Seafood (fish, mollusc, and crustacean) allergy factsheet


Allergic reactions to seafood can be common. They can develop at any age but are seen more in older children and teenagers. 

Seafood is generally split into:


Including, but not limited to:

  • Anchovies
  • Barramundi
  • Cod
  • Eels
  • Flake
  • Flathead
  • Rays
  • Salmon
  • Sardines
  • Tuna

People with fish allergies are also more likely to be allergic to crocodile meat.


Including, but not limited to:

  • Abalone
  • Calamari, squid and octopus
  • Clams
  • Cuttlefish
  • Escargot or snails.
  • Jellyfish
  • Mussels
  • Oysters
  • Pipis
  • Scallops
  • Sea urchin


Including, but not limited to:

  • Balmain and moreton bay bugs
  • Crabs
  • Crayfish
  • Krill
  • Lobster
  • Prawns and shrimp
  • Scampi
  • Yabbies.

People with a crustacean allergy may also be at risk of an allergy to edible insects, like crickets and mealworms. 

Some children are allergic to one or both categories, and others may be allergic to specific animals in each group. 

For example, your child may be allergic to salmon but can eat prawns without issues.

Seafood allergy is usually lifelong. Only around 20% of children will grow out of their allergy.

Like any other allergy, it is important to talk to your child’s doctor before reintroducing foods that have previously caused an allergic reaction.  

 Signs and symptoms

Allergic reactions to seafood can be fast, happening within minutes of exposure, or they can take up to 2 hours.

Reactions can include:

  • hives or welts on the skin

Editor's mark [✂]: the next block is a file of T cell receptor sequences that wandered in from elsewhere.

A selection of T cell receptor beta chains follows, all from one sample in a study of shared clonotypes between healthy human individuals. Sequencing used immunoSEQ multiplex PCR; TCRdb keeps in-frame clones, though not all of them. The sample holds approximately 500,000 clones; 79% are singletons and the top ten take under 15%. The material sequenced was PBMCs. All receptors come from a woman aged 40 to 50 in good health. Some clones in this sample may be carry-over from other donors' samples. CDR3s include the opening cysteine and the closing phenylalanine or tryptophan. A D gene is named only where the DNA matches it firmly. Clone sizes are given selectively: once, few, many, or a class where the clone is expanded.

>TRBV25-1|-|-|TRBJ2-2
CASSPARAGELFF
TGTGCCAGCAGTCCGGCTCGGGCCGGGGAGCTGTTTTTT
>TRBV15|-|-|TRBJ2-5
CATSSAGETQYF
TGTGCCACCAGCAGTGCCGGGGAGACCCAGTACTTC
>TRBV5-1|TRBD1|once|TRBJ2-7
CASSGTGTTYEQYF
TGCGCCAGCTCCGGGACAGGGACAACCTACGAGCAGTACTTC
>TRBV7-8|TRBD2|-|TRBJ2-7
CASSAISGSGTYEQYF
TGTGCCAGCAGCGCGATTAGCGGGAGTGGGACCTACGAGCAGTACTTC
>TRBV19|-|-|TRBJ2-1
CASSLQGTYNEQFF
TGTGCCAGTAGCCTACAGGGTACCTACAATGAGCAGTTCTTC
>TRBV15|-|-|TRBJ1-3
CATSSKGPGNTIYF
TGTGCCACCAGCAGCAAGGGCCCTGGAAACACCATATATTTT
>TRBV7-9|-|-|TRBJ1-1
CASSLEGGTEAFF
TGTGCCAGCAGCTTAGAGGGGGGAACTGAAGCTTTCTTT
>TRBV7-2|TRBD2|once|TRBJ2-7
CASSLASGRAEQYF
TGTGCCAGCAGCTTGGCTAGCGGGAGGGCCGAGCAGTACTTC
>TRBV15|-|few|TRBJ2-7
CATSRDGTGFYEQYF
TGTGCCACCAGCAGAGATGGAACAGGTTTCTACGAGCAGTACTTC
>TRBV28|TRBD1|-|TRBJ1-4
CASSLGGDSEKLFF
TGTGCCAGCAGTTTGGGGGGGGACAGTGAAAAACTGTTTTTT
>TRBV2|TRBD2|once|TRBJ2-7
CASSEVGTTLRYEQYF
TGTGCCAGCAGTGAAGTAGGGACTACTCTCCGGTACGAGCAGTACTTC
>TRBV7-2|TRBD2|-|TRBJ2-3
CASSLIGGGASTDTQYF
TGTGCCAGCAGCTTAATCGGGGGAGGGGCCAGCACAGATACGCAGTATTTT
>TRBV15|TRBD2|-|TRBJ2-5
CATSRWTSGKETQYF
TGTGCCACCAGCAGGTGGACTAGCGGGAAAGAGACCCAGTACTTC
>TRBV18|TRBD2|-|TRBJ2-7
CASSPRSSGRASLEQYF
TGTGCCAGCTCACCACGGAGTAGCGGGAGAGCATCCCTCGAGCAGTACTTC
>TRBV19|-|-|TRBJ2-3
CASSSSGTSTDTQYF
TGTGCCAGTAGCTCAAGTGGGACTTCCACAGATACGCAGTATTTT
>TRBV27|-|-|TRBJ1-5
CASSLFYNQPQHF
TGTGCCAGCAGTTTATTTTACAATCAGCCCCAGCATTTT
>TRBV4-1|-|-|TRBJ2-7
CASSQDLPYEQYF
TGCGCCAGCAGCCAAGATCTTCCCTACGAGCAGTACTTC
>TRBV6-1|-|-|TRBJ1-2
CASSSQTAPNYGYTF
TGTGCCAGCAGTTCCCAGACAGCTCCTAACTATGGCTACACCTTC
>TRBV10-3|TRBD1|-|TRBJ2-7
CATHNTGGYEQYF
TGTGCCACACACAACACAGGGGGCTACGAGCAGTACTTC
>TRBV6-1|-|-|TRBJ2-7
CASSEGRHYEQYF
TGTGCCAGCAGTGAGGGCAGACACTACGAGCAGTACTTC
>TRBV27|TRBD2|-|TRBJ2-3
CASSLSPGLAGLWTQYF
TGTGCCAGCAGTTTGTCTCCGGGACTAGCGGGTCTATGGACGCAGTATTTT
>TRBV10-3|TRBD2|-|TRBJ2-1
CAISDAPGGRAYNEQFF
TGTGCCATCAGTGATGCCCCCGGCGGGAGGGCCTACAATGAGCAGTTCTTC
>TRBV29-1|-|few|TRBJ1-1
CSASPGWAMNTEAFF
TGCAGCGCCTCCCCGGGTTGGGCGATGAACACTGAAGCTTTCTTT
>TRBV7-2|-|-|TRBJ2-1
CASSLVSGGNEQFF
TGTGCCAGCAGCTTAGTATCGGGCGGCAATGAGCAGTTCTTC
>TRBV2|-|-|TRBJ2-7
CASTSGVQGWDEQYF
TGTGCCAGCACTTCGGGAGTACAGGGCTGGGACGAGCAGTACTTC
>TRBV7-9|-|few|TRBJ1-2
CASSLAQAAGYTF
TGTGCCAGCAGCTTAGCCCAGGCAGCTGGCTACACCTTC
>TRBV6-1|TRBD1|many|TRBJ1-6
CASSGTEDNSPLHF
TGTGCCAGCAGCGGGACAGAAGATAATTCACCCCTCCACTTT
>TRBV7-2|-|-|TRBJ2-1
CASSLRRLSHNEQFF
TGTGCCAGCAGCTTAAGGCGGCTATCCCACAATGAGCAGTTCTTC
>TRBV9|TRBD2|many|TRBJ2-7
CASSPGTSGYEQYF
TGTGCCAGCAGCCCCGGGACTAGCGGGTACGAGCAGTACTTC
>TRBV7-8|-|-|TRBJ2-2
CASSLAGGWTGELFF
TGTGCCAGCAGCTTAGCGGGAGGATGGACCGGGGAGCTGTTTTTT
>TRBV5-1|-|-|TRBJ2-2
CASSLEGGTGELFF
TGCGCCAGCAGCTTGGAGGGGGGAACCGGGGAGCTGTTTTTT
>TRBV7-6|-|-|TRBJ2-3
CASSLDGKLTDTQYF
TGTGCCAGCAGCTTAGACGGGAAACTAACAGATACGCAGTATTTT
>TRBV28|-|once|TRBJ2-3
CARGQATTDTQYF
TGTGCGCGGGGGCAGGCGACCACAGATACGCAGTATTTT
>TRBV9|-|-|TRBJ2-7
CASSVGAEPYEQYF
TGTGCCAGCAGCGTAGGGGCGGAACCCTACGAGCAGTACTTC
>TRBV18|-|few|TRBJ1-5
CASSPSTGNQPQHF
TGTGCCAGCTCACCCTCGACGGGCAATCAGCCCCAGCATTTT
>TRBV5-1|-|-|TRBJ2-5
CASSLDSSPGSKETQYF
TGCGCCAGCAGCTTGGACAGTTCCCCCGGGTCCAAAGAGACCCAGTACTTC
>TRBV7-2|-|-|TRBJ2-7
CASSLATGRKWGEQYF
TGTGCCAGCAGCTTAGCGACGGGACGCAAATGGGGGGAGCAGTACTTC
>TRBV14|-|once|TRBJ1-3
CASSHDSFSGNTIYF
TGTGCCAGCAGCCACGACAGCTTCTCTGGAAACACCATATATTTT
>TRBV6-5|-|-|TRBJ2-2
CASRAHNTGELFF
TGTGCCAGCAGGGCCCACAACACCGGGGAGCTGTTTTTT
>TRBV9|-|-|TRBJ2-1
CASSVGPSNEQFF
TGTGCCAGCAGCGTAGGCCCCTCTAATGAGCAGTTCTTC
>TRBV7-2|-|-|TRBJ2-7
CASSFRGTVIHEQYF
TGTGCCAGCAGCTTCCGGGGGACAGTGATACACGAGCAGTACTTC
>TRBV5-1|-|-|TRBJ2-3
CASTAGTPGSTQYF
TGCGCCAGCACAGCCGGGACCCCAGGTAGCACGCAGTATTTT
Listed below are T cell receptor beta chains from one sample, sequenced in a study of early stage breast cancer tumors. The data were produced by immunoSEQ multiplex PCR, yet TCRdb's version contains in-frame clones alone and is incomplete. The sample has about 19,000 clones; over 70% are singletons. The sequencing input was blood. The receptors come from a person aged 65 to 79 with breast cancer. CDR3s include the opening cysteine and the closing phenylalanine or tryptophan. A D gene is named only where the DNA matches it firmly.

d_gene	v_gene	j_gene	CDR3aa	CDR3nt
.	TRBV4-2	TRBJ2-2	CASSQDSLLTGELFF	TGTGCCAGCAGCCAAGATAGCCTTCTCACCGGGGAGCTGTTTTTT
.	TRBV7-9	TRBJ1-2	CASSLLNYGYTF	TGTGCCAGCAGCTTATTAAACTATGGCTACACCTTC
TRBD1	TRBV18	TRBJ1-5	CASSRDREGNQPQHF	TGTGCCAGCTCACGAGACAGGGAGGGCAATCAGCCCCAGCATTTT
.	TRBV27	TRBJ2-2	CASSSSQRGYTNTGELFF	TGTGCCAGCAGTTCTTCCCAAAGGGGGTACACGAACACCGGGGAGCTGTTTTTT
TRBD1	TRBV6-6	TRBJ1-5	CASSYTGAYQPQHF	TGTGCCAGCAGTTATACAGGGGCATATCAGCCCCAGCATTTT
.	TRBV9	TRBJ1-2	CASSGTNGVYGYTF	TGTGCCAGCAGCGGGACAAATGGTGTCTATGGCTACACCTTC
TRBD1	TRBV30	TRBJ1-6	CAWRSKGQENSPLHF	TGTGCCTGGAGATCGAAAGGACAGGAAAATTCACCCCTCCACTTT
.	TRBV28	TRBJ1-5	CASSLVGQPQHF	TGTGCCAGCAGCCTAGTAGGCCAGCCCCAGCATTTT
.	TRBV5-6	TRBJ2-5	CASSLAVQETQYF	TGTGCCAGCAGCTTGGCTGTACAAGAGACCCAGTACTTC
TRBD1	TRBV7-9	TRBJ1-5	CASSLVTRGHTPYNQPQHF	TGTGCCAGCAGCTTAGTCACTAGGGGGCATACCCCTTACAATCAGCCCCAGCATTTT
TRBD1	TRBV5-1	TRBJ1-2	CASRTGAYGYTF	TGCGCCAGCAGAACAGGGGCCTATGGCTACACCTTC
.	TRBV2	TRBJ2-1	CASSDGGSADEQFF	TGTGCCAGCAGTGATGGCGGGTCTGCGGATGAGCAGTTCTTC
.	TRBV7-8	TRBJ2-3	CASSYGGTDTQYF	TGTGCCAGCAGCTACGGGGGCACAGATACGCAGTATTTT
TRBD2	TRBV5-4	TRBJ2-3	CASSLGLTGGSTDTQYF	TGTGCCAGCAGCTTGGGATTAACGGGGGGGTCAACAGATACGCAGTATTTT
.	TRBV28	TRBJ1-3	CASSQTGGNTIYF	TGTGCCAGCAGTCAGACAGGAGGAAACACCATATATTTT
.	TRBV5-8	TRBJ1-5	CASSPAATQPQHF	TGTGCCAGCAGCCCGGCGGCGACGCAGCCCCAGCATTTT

• redness of the skin
  • vomiting and stomach ache
  • tingling and swelling of the mouth, lips, face, and eyes.

If your child is showing signs of an allergic reaction for the first time, see your local doctor as soon as possible. 

See your local doctor as soon as possible if symptoms do not get better or you are concerned.


Some children can have a more severe allergic reaction called anaphylaxis.

Signs of anaphylaxis include: 

  • wheezing, difficult, or noisy breathing 
  • swelling of the tongue
  • swelling or tightness in the throat
  • a persistent cough
  • difficulty talking or a hoarse voice
  • dizziness
  • becoming pale and floppy in young children
  • collapsing.

If your child has signs of anaphylaxis, you should:

  • follow your child’s ASCIA action plan for anaphylaxis if you have one
  • use an EpiPen or Anapen, if available
  • call Triple Zero (000) for an ambulance.

Delayed reaction

Some children can develop a delayed reaction that takes hours or days. Symptoms of a delayed reaction can include:


If you think your child has had an allergic reaction that is not anaphylaxis, write down the following and see your local doctor as soon as possible:

  • time that your child was exposed to seafood
  • what type of seafood it was
  • time of reaction
  • type of reaction
  • amount of seafood your child ate or was exposed to
  • type of exposure –touching, eating or breathing in fumes.

A specialist doctor can diagnose a seafood allergy based on your child’s:

  • medical history
  • signs and symptoms
  • results from allergy tests.

Some children will grow out of their seafood allergy. 

A food challenge can be done to figure out whether your child has grown out of their allergy and whether seafood can be reintroduced to their diet safely. Food challenges are done under the supervision of a doctor in the hospital.


Your child's doctor will find the best possible treatment for their allergy based on their individual health needs. In most cases, your child must carefully avoid the type of seafood they are allergic to in their diet. 

Your child’s doctor will develop an ASCIA Action plan to share with anyone who cares for your child, including parents, carers, childcare and schools.